Custom Navbar

Thursday, January 23, 2014

Extreme Couponing: To Be Or Not To Be...

Extreme Couponing
Recently in the wee hours of the morning I saw the TLC show Extreme Couponing. At first I was amazed by what these women, even a 15 year old, were able to do. They would go into a grocery store and buy $600-800 worth of groceries and walk out with often times paying less than $20! The penny pincher inside of me liked the sounds of that.

However, as I was talking about it with a friend, and then doing some research, I found a few problems with this craziness.

1. These women were often buying products in such mass amounts they couldn't possibly use it all before it expires—300 bottles of BBQ sauce anyone?

2. It has become such a quest to these women to bring in a big haul that they will buy products they have no need for just to save a lot. Take the woman who bought 150 dog collars for example—she doesn't even own a dog! She could always donate them to an animal shelter or something, but instead they sit unused in her stock pile.

3. Many stores won't even allow this kind of couponing. In order for these women to get some of the deals featured on the show they have to do upwards of 15 transactions because many stores only let you double so many coupons per transaction.

4. A lot times the products these women are able to buy at super-reduced prices, or even free, aren't the healthiest things in the world—like the 99 Raman Noodles that one woman said would last her family for four months.

For me this whole extreme couponing is impractical, especially due to where I live. We have one grocery store and a Walmart. That's about it. If I lived closer to a city that had three or four grocery stores I would have a much better chance of getting more with my coupons. Another factor I find unpalatable is the time involved. One former extreme couponer admitted that if she worked a part time job she would work the same amount of hours she spends couponing but would make more than she saved.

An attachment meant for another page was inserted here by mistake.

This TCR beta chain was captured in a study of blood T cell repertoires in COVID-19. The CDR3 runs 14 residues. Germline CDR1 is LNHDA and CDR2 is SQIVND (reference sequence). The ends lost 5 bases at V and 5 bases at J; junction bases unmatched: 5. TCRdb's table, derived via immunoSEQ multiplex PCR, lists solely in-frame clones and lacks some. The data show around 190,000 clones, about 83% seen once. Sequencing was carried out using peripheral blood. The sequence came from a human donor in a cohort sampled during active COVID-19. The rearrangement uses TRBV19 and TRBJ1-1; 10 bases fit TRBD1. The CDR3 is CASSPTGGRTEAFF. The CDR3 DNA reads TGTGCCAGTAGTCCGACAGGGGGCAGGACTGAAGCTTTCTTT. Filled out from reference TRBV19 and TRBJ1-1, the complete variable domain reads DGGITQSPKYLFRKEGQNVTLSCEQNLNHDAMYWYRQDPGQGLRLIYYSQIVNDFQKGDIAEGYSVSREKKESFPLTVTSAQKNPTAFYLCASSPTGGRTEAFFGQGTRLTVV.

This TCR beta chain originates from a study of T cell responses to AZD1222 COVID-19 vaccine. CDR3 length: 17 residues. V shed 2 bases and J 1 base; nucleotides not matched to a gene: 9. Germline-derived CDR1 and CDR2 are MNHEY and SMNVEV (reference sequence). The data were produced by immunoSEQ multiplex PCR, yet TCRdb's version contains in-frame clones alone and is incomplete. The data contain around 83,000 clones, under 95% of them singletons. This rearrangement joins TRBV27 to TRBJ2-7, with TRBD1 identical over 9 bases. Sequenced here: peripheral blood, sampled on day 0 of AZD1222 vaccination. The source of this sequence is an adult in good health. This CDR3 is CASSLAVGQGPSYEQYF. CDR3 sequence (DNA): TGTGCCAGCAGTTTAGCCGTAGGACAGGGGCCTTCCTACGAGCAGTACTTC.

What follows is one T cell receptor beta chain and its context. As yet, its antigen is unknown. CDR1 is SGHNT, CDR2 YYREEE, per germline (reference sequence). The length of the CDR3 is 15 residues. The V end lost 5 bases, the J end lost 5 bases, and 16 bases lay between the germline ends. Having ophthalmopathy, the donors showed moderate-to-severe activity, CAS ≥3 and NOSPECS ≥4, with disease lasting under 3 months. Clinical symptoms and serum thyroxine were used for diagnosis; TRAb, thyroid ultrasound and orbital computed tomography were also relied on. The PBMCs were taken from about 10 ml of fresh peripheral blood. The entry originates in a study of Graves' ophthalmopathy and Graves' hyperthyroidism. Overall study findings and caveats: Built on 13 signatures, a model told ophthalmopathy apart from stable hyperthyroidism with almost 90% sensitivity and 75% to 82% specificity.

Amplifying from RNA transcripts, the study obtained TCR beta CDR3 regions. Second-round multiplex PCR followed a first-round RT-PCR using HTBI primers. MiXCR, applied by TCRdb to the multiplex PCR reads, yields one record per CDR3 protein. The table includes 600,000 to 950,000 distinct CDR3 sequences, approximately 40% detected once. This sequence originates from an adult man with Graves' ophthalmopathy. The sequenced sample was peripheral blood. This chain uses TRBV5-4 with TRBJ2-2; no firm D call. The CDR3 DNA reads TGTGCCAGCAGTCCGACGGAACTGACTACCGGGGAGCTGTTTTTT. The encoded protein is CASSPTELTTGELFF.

To be clear I'm not condemning couponing, but I think it's wise to take what's featured on the show with a very large grain of salt. I think coupons are great. I use them often, but I'm not going to use them just for the sake of getting something for free or really cheap. I want to shop smartly, but I also want to make meals that are healthy for my family.

Have you seen he show Extreme Couponing? What did you think? Do you use coupons, and how do you do so effectively? Leave a comment below to let us know!

Keep pinchin' :-)


  1. I agree- most coupons are not for healthy food. When you think about it, the only reason they are able to give coupons for that kind of food is because it is so marked up in the first place. When you buy "real" food there is not need to spend the time on coupons. If something like the butter I normally buy goes on sale, I get extra, and that is how I save. I have found that going to so many stores does not really save you money. You get a big headache after it all too. The biggest way I save is DIY and buying in bulk. If you can find a way to store food it is the cheapest option. That's my two cents worth :-)

    1. I agree, and do some of the same things - buy extra butter when it's on sale and such. I make a lot of mixes from scratch too, like pancake mix, as Jake is more likely to make it if it's easy, but buying pancake mix is a lot more expensive than making it. Thanks for your two cents! Dani

  2. A very timely post for me, thank you! I agree with you!